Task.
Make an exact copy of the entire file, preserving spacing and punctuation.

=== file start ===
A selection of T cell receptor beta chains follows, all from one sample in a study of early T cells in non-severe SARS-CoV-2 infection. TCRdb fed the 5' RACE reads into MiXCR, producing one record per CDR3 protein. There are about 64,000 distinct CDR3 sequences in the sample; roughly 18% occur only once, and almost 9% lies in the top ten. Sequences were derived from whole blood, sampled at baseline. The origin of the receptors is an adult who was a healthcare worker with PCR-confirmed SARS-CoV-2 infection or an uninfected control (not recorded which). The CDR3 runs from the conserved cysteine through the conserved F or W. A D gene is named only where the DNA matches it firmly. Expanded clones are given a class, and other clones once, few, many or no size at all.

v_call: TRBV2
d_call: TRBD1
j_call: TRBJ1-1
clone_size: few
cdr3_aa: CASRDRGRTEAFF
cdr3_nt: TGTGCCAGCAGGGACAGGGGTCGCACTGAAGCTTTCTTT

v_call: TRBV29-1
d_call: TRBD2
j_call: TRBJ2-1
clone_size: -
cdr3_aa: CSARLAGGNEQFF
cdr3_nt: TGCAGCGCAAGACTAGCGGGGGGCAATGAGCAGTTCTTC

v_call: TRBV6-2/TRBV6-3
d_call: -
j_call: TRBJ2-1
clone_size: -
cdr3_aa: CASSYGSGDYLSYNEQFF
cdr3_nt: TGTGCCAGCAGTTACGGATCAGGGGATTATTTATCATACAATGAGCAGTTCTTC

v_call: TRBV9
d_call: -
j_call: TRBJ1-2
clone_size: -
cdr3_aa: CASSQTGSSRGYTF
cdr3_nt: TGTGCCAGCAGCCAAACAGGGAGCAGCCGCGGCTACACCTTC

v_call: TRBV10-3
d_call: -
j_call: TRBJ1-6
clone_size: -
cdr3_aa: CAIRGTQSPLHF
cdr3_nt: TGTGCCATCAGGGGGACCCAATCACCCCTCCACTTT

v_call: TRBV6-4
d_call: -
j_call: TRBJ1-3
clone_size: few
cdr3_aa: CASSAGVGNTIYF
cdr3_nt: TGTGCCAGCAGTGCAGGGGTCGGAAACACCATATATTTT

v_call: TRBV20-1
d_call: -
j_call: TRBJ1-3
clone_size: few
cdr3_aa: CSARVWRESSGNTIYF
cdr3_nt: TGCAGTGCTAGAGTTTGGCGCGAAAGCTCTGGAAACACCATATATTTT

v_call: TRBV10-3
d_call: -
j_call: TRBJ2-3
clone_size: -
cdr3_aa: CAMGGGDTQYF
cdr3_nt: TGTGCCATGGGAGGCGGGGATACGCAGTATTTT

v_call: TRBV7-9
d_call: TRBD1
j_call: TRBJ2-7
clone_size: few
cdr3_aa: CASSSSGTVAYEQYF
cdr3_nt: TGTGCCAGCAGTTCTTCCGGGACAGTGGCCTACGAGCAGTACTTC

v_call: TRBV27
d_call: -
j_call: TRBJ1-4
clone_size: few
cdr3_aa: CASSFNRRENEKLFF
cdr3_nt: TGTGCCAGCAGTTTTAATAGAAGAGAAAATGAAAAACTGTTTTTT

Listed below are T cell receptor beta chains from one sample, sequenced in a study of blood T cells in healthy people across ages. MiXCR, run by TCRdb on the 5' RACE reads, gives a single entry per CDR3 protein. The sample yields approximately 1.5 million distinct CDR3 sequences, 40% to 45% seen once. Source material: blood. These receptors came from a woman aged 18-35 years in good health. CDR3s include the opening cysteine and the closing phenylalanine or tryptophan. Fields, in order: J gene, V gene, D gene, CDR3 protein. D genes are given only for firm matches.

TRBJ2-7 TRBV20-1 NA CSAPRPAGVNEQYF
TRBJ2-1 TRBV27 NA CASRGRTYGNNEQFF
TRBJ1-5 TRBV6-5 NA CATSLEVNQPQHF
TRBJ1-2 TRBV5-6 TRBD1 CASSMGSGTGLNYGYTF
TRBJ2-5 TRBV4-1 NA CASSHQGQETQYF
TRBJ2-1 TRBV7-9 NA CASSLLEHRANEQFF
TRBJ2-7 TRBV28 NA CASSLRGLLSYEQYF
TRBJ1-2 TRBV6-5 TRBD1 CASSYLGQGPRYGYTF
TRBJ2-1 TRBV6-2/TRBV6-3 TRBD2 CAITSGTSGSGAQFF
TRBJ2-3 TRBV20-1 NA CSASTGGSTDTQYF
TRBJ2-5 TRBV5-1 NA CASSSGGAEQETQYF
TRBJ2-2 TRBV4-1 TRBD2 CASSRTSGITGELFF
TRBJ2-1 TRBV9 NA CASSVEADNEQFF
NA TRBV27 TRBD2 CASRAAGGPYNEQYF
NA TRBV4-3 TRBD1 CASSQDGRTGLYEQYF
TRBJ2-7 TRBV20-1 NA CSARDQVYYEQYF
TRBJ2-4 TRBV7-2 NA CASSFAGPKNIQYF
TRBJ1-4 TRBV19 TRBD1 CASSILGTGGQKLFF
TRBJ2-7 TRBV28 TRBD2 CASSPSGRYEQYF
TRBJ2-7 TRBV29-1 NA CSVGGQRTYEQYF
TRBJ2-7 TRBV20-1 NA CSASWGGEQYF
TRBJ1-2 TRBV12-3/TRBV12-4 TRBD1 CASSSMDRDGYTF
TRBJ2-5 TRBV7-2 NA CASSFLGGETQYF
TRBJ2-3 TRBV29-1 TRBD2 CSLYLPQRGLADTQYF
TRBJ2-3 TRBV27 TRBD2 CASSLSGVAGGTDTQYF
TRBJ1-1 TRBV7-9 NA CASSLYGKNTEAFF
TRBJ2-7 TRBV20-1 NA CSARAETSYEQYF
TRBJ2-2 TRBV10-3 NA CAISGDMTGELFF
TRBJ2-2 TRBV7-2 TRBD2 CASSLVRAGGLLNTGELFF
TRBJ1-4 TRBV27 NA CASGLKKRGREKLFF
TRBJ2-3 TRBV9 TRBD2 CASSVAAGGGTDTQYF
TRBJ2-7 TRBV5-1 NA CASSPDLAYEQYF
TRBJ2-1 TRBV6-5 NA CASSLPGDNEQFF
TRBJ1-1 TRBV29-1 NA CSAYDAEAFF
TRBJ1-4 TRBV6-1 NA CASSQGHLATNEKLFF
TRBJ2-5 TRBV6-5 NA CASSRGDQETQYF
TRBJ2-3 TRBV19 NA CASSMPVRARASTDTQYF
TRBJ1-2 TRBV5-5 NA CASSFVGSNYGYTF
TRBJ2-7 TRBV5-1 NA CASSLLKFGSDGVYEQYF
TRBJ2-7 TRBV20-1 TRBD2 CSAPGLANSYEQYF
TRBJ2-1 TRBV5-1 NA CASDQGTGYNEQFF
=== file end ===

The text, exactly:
A selection of T cell receptor beta chains follows, all from one sample in a study of early T cells in non-severe SARS-CoV-2 infection. TCRdb fed the 5' RACE reads into MiXCR, producing one record per CDR3 protein. There are about 64,000 distinct CDR3 sequences in the sample; roughly 18% occur only once, and almost 9% lies in the top ten. Sequences were derived from whole blood, sampled at baseline. The origin of the receptors is an adult who was a healthcare worker with PCR-confirmed SARS-CoV-2 infection or an uninfected control (not recorded which). The CDR3 runs from the conserved cysteine through the conserved F or W. A D gene is named only where the DNA matches it firmly. Expanded clones are given a class, and other clones once, few, many or no size at all.

v_call: TRBV2
d_call: TRBD1
j_call: TRBJ1-1
clone_size: few
cdr3_aa: CASRDRGRTEAFF
cdr3_nt: TGTGCCAGCAGGGACAGGGGTCGCACTGAAGCTTTCTTT

v_call: TRBV29-1
d_call: TRBD2
j_call: TRBJ2-1
clone_size: -
cdr3_aa: CSARLAGGNEQFF
cdr3_nt: TGCAGCGCAAGACTAGCGGGGGGCAATGAGCAGTTCTTC

v_call: TRBV6-2/TRBV6-3
d_call: -
j_call: TRBJ2-1
clone_size: -
cdr3_aa: CASSYGSGDYLSYNEQFF
cdr3_nt: TGTGCCAGCAGTTACGGATCAGGGGATTATTTATCATACAATGAGCAGTTCTTC

v_call: TRBV9
d_call: -
j_call: TRBJ1-2
clone_size: -
cdr3_aa: CASSQTGSSRGYTF
cdr3_nt: TGTGCCAGCAGCCAAACAGGGAGCAGCCGCGGCTACACCTTC

v_call: TRBV10-3
d_call: -
j_call: TRBJ1-6
clone_size: -
cdr3_aa: CAIRGTQSPLHF
cdr3_nt: TGTGCCATCAGGGGGACCCAATCACCCCTCCACTTT

v_call: TRBV6-4
d_call: -
j_call: TRBJ1-3
clone_size: few
cdr3_aa: CASSAGVGNTIYF
cdr3_nt: TGTGCCAGCAGTGCAGGGGTCGGAAACACCATATATTTT

v_call: TRBV20-1
d_call: -
j_call: TRBJ1-3
clone_size: few
cdr3_aa: CSARVWRESSGNTIYF
cdr3_nt: TGCAGTGCTAGAGTTTGGCGCGAAAGCTCTGGAAACACCATATATTTT

v_call: TRBV10-3
d_call: -
j_call: TRBJ2-3
clone_size: -
cdr3_aa: CAMGGGDTQYF
cdr3_nt: TGTGCCATGGGAGGCGGGGATACGCAGTATTTT

v_call: TRBV7-9
d_call: TRBD1
j_call: TRBJ2-7
clone_size: few
cdr3_aa: CASSSSGTVAYEQYF
cdr3_nt: TGTGCCAGCAGTTCTTCCGGGACAGTGGCCTACGAGCAGTACTTC

v_call: TRBV27
d_call: -
j_call: TRBJ1-4
clone_size: few
cdr3_aa: CASSFNRRENEKLFF
cdr3_nt: TGTGCCAGCAGTTTTAATAGAAGAGAAAATGAAAAACTGTTTTTT

Listed below are T cell receptor beta chains from one sample, sequenced in a study of blood T cells in healthy people across ages. MiXCR, run by TCRdb on the 5' RACE reads, gives a single entry per CDR3 protein. The sample yields approximately 1.5 million distinct CDR3 sequences, 40% to 45% seen once. Source material: blood. These receptors came from a woman aged 18-35 years in good health. CDR3s include the opening cysteine and the closing phenylalanine or tryptophan. Fields, in order: J gene, V gene, D gene, CDR3 protein. D genes are given only for firm matches.

TRBJ2-7 TRBV20-1 NA CSAPRPAGVNEQYF
TRBJ2-1 TRBV27 NA CASRGRTYGNNEQFF
TRBJ1-5 TRBV6-5 NA CATSLEVNQPQHF
TRBJ1-2 TRBV5-6 TRBD1 CASSMGSGTGLNYGYTF
TRBJ2-5 TRBV4-1 NA CASSHQGQETQYF
TRBJ2-1 TRBV7-9 NA CASSLLEHRANEQFF
TRBJ2-7 TRBV28 NA CASSLRGLLSYEQYF
TRBJ1-2 TRBV6-5 TRBD1 CASSYLGQGPRYGYTF
TRBJ2-1 TRBV6-2/TRBV6-3 TRBD2 CAITSGTSGSGAQFF
TRBJ2-3 TRBV20-1 NA CSASTGGSTDTQYF
TRBJ2-5 TRBV5-1 NA CASSSGGAEQETQYF
TRBJ2-2 TRBV4-1 TRBD2 CASSRTSGITGELFF
TRBJ2-1 TRBV9 NA CASSVEADNEQFF
NA TRBV27 TRBD2 CASRAAGGPYNEQYF
NA TRBV4-3 TRBD1 CASSQDGRTGLYEQYF
TRBJ2-7 TRBV20-1 NA CSARDQVYYEQYF
TRBJ2-4 TRBV7-2 NA CASSFAGPKNIQYF
TRBJ1-4 TRBV19 TRBD1 CASSILGTGGQKLFF
TRBJ2-7 TRBV28 TRBD2 CASSPSGRYEQYF
TRBJ2-7 TRBV29-1 NA CSVGGQRTYEQYF
TRBJ2-7 TRBV20-1 NA CSASWGGEQYF
TRBJ1-2 TRBV12-3/TRBV12-4 TRBD1 CASSSMDRDGYTF
TRBJ2-5 TRBV7-2 NA CASSFLGGETQYF
TRBJ2-3 TRBV29-1 TRBD2 CSLYLPQRGLADTQYF
TRBJ2-3 TRBV27 TRBD2 CASSLSGVAGGTDTQYF
TRBJ1-1 TRBV7-9 NA CASSLYGKNTEAFF
TRBJ2-7 TRBV20-1 NA CSARAETSYEQYF
TRBJ2-2 TRBV10-3 NA CAISGDMTGELFF
TRBJ2-2 TRBV7-2 TRBD2 CASSLVRAGGLLNTGELFF
TRBJ1-4 TRBV27 NA CASGLKKRGREKLFF
TRBJ2-3 TRBV9 TRBD2 CASSVAAGGGTDTQYF
TRBJ2-7 TRBV5-1 NA CASSPDLAYEQYF
TRBJ2-1 TRBV6-5 NA CASSLPGDNEQFF
TRBJ1-1 TRBV29-1 NA CSAYDAEAFF
TRBJ1-4 TRBV6-1 NA CASSQGHLATNEKLFF
TRBJ2-5 TRBV6-5 NA CASSRGDQETQYF
TRBJ2-3 TRBV19 NA CASSMPVRARASTDTQYF
TRBJ1-2 TRBV5-5 NA CASSFVGSNYGYTF
TRBJ2-7 TRBV5-1 NA CASSLLKFGSDGVYEQYF
TRBJ2-7 TRBV20-1 TRBD2 CSAPGLANSYEQYF
TRBJ2-1 TRBV5-1 NA CASDQGTGYNEQFF